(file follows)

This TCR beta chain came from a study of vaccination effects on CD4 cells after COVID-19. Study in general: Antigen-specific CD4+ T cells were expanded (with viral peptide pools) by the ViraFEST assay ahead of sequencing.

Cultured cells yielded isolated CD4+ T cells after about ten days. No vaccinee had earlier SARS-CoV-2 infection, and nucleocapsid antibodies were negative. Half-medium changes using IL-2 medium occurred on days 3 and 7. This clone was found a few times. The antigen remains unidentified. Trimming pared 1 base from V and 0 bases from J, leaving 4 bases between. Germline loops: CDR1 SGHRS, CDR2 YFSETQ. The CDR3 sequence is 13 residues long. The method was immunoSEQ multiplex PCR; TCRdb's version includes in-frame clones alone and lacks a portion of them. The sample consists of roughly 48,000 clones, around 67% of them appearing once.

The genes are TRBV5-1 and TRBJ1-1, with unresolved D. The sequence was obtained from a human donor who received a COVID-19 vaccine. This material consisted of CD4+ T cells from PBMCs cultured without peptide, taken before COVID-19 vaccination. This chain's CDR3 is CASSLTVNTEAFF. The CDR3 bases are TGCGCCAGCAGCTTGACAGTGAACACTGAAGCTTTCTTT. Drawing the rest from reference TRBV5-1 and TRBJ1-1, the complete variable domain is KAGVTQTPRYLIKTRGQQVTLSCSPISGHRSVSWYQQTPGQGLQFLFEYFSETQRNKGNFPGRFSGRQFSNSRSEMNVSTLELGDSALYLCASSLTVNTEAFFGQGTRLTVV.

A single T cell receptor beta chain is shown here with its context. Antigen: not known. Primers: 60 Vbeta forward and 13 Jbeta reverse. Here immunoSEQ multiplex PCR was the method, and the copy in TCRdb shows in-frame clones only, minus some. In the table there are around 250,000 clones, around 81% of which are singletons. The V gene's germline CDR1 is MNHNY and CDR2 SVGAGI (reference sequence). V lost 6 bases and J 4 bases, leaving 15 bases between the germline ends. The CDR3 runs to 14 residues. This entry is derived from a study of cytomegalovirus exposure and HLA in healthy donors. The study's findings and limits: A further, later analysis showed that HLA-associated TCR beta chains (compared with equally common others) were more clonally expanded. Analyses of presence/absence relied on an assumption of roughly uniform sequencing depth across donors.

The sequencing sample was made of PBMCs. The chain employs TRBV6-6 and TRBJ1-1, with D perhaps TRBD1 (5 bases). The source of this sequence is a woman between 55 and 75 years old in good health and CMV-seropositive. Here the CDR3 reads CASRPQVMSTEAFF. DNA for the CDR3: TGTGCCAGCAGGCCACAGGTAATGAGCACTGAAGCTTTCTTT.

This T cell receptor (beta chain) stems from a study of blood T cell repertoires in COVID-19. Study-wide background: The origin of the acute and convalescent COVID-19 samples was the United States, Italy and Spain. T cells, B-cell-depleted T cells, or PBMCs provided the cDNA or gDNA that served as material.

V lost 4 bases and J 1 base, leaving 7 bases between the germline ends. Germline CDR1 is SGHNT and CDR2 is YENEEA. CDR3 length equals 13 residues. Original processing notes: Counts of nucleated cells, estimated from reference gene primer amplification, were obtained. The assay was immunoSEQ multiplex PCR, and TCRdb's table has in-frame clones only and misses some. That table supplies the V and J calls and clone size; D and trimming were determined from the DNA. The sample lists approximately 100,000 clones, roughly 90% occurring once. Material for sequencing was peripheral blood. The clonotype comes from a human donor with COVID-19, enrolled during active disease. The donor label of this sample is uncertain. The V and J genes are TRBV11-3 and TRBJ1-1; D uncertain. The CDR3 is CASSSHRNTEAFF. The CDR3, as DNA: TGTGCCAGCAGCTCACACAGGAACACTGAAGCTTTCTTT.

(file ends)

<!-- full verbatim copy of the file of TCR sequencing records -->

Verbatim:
This TCR beta chain came from a study of vaccination effects on CD4 cells after COVID-19. Study in general: Antigen-specific CD4+ T cells were expanded (with viral peptide pools) by the ViraFEST assay ahead of sequencing.

Cultured cells yielded isolated CD4+ T cells after about ten days. No vaccinee had earlier SARS-CoV-2 infection, and nucleocapsid antibodies were negative. Half-medium changes using IL-2 medium occurred on days 3 and 7. This clone was found a few times. The antigen remains unidentified. Trimming pared 1 base from V and 0 bases from J, leaving 4 bases between. Germline loops: CDR1 SGHRS, CDR2 YFSETQ. The CDR3 sequence is 13 residues long. The method was immunoSEQ multiplex PCR; TCRdb's version includes in-frame clones alone and lacks a portion of them. The sample consists of roughly 48,000 clones, around 67% of them appearing once.

The genes are TRBV5-1 and TRBJ1-1, with unresolved D. The sequence was obtained from a human donor who received a COVID-19 vaccine. This material consisted of CD4+ T cells from PBMCs cultured without peptide, taken before COVID-19 vaccination. This chain's CDR3 is CASSLTVNTEAFF. The CDR3 bases are TGCGCCAGCAGCTTGACAGTGAACACTGAAGCTTTCTTT. Drawing the rest from reference TRBV5-1 and TRBJ1-1, the complete variable domain is KAGVTQTPRYLIKTRGQQVTLSCSPISGHRSVSWYQQTPGQGLQFLFEYFSETQRNKGNFPGRFSGRQFSNSRSEMNVSTLELGDSALYLCASSLTVNTEAFFGQGTRLTVV.

A single T cell receptor beta chain is shown here with its context. Antigen: not known. Primers: 60 Vbeta forward and 13 Jbeta reverse. Here immunoSEQ multiplex PCR was the method, and the copy in TCRdb shows in-frame clones only, minus some. In the table there are around 250,000 clones, around 81% of which are singletons. The V gene's germline CDR1 is MNHNY and CDR2 SVGAGI (reference sequence). V lost 6 bases and J 4 bases, leaving 15 bases between the germline ends. The CDR3 runs to 14 residues. This entry is derived from a study of cytomegalovirus exposure and HLA in healthy donors. The study's findings and limits: A further, later analysis showed that HLA-associated TCR beta chains (compared with equally common others) were more clonally expanded. Analyses of presence/absence relied on an assumption of roughly uniform sequencing depth across donors.

The sequencing sample was made of PBMCs. The chain employs TRBV6-6 and TRBJ1-1, with D perhaps TRBD1 (5 bases). The source of this sequence is a woman between 55 and 75 years old in good health and CMV-seropositive. Here the CDR3 reads CASRPQVMSTEAFF. DNA for the CDR3: TGTGCCAGCAGGCCACAGGTAATGAGCACTGAAGCTTTCTTT.

This T cell receptor (beta chain) stems from a study of blood T cell repertoires in COVID-19. Study-wide background: The origin of the acute and convalescent COVID-19 samples was the United States, Italy and Spain. T cells, B-cell-depleted T cells, or PBMCs provided the cDNA or gDNA that served as material.

V lost 4 bases and J 1 base, leaving 7 bases between the germline ends. Germline CDR1 is SGHNT and CDR2 is YENEEA. CDR3 length equals 13 residues. Original processing notes: Counts of nucleated cells, estimated from reference gene primer amplification, were obtained. The assay was immunoSEQ multiplex PCR, and TCRdb's table has in-frame clones only and misses some. That table supplies the V and J calls and clone size; D and trimming were determined from the DNA. The sample lists approximately 100,000 clones, roughly 90% occurring once. Material for sequencing was peripheral blood. The clonotype comes from a human donor with COVID-19, enrolled during active disease. The donor label of this sample is uncertain. The V and J genes are TRBV11-3 and TRBJ1-1; D uncertain. The CDR3 is CASSSHRNTEAFF. The CDR3, as DNA: TGTGCCAGCAGCTCACACAGGAACACTGAAGCTTTCTTT.